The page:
The last thing most parents imagine – or at least would prefer not to contemplate – is that one of their adolescent children will develop a mental health or behavioral disorder.
Sadly, it’s not outside the realm of possibility. According to the U.S. Department of Health & Human Services, of the approximately 40 million children between the ages of 12-19:
· 31% reported symptoms of depression
· 13% claim to have had at least one major depressive episode
Anxiety disorders in teens are also on the rise, as reported in the Child Mind Institute’s 2018 Children’s Mental Health Report. Left untreated, anxiety can keep kids from reaching their full potential and is strongly linked to increased risk for later depression, behavior problems and substance abuse.
As important as the data is, this post is not intended as an exhaustive overview of teen mental health, but rather a focus on what we, as parents, can do to support our kids and ourselves.
The first call-to-action is to be watchful of our kids’ behavior. Ironically, adolescence is already marked by normally disordered behavior, so it may be hard to discern the difference between, say, to-be-expected sullenness and what might be symptoms of depression in your teen. Be alert for changes in mood or behavior – and don’t be afraid to talk to your kids about what you’re witnessing. While I don’t advocate over-reaction, you don’t need to be 100% sure there’s a problem before insisting your child see a professional if you’re worried about their behavior.
Why? Like with most health concerns, early intervention is key. The sooner parents catch the onset of a mental health problem and intervene in a healthy and helpful way, the better the chance kids have to recover and learn healthy adaptive behaviors.
Now. Hear. This. Having a child with mental health issues is not shameful. Nor is it your fault. Eliminating any stigma or guilt you may have is an important first step to getting effective treatment for your kids.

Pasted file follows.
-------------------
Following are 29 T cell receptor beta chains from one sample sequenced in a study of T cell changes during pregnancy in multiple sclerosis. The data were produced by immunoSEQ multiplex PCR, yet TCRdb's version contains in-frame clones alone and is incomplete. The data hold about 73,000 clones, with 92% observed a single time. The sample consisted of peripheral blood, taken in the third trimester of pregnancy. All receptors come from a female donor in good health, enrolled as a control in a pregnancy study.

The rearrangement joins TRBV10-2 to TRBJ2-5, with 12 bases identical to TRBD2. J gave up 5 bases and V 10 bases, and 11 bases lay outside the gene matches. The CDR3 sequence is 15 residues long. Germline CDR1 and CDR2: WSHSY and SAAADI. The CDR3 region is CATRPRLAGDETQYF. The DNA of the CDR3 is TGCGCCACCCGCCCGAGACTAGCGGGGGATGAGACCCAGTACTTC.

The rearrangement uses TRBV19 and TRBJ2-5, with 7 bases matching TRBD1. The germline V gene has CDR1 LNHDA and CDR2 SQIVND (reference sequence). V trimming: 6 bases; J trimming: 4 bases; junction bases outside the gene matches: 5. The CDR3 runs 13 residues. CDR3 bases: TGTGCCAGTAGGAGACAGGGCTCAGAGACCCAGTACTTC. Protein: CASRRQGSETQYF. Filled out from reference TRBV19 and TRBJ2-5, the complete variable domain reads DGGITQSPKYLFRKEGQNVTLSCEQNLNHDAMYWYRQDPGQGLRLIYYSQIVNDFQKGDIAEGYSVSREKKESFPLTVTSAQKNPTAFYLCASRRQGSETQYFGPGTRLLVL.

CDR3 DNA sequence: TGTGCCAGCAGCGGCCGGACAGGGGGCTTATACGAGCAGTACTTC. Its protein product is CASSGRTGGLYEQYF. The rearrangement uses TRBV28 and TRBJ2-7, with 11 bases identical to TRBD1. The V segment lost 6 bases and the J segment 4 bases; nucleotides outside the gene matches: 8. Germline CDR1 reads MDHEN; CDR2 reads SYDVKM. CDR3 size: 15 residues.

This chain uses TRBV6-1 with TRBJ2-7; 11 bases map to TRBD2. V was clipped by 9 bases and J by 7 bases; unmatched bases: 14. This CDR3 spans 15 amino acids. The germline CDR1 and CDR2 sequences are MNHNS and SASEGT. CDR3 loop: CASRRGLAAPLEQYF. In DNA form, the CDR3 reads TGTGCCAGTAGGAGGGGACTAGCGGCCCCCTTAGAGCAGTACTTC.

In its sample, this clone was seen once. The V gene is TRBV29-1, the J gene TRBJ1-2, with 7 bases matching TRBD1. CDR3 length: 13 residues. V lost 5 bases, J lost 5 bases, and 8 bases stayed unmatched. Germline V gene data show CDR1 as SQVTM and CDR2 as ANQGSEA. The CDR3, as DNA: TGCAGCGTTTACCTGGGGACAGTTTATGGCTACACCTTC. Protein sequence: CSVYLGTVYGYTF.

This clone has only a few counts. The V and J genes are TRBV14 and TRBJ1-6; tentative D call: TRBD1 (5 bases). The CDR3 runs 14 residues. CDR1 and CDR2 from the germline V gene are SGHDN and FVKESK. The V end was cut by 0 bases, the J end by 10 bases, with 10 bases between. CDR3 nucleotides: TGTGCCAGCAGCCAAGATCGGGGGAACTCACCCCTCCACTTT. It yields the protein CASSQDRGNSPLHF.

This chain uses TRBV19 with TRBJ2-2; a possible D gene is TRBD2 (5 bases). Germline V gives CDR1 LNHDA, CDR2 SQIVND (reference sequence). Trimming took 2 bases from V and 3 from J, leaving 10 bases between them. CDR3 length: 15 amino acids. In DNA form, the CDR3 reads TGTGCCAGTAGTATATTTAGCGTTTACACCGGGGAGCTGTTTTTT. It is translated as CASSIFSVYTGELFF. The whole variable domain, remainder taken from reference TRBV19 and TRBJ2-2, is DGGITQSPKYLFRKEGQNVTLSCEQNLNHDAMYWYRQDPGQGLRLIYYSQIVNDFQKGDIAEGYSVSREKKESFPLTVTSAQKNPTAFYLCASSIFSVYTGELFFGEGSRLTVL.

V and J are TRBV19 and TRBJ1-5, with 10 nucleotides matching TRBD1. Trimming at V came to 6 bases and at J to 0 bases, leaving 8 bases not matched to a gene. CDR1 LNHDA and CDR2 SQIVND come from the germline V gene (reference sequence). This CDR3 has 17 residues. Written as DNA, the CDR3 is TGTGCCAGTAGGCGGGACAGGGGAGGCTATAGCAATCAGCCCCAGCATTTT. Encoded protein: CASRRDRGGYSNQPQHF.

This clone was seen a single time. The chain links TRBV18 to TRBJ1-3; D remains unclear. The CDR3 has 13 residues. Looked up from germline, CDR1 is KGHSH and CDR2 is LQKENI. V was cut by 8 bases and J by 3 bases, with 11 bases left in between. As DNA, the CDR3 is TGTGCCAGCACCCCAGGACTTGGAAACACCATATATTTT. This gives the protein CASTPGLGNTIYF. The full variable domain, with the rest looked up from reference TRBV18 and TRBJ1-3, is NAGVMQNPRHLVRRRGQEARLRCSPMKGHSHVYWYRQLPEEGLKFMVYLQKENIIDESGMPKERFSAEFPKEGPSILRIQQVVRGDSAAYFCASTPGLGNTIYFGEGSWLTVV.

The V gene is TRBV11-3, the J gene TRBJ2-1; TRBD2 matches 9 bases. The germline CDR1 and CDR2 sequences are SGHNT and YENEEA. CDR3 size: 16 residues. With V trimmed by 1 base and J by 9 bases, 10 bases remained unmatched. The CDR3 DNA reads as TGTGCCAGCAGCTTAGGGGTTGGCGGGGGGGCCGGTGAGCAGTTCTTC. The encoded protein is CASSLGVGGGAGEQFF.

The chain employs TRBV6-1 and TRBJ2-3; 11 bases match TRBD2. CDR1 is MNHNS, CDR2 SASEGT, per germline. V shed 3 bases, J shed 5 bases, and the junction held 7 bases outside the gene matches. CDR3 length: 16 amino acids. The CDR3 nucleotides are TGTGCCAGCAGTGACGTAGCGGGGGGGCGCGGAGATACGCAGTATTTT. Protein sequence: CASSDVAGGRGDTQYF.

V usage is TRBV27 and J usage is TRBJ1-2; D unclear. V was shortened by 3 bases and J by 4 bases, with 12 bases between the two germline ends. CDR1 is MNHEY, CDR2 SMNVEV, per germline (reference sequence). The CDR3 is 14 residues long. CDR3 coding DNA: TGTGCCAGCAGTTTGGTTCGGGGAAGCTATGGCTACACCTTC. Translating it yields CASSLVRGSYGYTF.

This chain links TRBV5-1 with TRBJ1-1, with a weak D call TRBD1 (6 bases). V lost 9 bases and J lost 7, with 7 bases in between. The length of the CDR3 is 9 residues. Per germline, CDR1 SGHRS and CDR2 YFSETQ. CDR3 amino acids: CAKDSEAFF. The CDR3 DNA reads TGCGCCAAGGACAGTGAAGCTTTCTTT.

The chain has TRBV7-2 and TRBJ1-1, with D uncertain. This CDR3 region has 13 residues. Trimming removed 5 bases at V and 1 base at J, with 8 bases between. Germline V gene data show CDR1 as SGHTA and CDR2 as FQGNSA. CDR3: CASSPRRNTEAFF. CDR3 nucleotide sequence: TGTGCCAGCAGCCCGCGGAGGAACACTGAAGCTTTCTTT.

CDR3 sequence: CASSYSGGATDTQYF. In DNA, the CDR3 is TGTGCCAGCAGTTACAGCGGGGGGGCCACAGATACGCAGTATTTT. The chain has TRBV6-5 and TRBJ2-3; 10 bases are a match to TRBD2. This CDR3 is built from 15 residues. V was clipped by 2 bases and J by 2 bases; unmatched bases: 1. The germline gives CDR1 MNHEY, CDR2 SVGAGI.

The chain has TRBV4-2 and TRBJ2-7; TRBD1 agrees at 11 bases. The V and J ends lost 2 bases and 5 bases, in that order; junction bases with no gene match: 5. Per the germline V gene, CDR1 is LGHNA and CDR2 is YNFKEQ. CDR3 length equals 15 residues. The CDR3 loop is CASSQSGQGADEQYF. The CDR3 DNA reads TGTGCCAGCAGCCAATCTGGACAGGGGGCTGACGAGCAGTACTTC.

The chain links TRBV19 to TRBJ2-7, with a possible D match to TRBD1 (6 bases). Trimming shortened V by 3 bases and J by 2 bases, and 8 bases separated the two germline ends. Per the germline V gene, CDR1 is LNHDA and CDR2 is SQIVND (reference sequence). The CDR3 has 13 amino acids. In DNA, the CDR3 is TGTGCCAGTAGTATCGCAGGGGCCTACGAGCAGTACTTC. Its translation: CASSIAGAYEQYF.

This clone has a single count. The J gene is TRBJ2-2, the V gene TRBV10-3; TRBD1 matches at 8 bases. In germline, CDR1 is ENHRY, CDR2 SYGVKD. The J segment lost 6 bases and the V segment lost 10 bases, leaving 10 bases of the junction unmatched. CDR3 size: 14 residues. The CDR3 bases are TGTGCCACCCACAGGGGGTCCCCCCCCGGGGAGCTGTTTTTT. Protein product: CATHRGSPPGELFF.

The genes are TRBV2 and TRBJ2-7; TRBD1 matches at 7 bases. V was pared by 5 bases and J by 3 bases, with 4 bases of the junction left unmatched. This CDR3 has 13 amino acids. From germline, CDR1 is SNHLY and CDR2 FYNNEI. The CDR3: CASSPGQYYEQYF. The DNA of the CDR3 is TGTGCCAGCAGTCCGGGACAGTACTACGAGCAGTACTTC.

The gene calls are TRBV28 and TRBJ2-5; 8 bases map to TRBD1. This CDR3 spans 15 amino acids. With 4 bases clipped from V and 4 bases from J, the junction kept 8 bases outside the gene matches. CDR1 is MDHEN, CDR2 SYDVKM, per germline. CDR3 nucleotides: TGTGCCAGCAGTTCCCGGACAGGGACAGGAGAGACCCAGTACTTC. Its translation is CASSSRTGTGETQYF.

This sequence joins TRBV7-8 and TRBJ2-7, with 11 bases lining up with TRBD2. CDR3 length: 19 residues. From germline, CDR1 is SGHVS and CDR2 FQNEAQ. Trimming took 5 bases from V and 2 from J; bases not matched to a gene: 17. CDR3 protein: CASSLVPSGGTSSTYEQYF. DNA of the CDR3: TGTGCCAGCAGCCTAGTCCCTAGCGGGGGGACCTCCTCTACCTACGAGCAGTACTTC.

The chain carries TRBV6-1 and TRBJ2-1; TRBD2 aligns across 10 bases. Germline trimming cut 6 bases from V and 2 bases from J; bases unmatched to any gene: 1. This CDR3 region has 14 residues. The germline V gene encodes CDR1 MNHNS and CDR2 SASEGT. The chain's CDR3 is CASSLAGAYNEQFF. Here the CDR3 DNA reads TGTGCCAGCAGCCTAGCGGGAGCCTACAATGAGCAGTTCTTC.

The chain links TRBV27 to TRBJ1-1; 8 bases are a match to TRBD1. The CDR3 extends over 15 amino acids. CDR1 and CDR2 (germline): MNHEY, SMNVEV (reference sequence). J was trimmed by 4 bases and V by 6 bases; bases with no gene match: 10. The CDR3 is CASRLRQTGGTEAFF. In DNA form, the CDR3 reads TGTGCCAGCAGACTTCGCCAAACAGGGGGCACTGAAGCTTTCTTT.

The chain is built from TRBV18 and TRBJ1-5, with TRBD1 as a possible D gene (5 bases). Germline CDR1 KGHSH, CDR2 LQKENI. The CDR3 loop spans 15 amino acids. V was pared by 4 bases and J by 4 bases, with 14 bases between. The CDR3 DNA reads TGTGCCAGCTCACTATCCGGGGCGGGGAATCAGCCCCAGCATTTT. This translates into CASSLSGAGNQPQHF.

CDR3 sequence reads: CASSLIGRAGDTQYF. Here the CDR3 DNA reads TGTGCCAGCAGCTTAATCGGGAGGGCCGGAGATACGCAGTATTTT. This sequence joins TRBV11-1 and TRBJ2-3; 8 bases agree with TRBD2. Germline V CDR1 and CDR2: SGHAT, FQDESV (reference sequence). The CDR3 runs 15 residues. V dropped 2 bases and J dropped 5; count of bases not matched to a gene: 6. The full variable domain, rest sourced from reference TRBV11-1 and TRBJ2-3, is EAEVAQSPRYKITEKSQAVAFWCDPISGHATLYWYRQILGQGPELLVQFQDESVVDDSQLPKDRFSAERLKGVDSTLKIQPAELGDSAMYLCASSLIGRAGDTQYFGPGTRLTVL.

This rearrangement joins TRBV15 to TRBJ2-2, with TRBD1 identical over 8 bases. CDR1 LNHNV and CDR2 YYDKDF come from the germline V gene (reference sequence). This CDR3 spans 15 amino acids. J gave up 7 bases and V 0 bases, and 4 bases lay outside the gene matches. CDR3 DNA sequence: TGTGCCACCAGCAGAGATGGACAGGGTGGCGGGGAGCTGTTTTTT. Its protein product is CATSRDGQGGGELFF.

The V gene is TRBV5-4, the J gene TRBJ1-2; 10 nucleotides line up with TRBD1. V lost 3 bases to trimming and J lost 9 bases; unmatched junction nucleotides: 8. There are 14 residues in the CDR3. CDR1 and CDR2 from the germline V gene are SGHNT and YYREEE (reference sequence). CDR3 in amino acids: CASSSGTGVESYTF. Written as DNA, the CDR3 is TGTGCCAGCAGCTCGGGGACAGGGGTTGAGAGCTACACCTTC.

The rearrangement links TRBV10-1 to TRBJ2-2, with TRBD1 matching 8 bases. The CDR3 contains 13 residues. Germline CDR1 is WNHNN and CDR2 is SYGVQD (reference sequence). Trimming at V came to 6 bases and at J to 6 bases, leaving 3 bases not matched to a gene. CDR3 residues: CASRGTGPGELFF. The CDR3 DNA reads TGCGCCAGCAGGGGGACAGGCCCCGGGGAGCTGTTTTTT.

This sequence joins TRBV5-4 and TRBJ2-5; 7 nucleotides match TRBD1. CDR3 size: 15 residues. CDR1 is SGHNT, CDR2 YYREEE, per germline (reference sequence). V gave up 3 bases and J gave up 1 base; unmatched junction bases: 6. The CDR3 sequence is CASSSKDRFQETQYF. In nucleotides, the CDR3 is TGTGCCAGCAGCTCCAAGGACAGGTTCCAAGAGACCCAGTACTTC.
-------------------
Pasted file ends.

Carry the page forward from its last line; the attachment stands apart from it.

It’s especially vital to identify and rectify any biases you may have so they don’t cloud the issue. For example, a friend of mine didn’t realize he considered his daughter’s depression a sign of weakness until he saw how hard she was digging in her heels against seeing a therapist. Once he unwound his own thinking, she was able to do likewise.
The most empowering thing about not turning a blind eye to our kids’ mental health is because these conditions are treatable. I don’t know any parent who would refuse to get insulin for a child with diabetes, chemo for a kid with cancer or a cast for one who had a broken bone. Getting treatment for a mental health condition like anxiety, depression, an eating disorder isn’t any different.
When it comes to deciding what type of treatment to pursue, give your kids a voice and a choice. I’m not saying they need to agree with you about getting treatment – that’s always the parents’ call. But a good fit between therapist and client is tied to better outcomes. So let them interview several therapists and/or therapeutic options to see who and what they best connect with.
When it comes to getting support for ourselves, please remember the familiar on-board instruction to put on your own life mask before putting one on your kids. Parents need support, too. Whether that means finding a meet-up or other parent support group, occasionally sitting in on a therapy session or talking to a counselor or parenting coach, do so.
Realize that you and your family are not alone. Considering the stats at the beginning of the post, the universe of parents coping with the same challenges you are is large. Find them and share your challenges and your successes.
Finally, avail yourselves of the resources available. Here is a sampling to get you started if you’d like to learn more about teen mental health – and find the support you need:
· Your child’s pediatrician can rule out physical conditions that may be affecting behavior as well as offer referrals to mental health professional if needed
· Talk to the school psychologist, who can offer guidance and referrals
· Learn about the range of possible interventions, including school- or community-based interventions including talk therapy, art, music and equine therapy, medication and even therapeutic digital platforms
· A new study suggests a correlation between team sports in adolescence that may be linked to preventing or treating depression in young people
· This blog post offers a primer for helping parents understand the different types of therapists that work in the field, as well as sample questions to ask a prospective therapist
· Psychology Today website offers detailed listing for mental health professionals who work with teens
· National Alliance on Mental Illness (NAMI) offers support groups, online education, and information geared to teens and young adults
· National Institute for Mental Health (NIMH) offers hotlines, live chats with experts, resources and more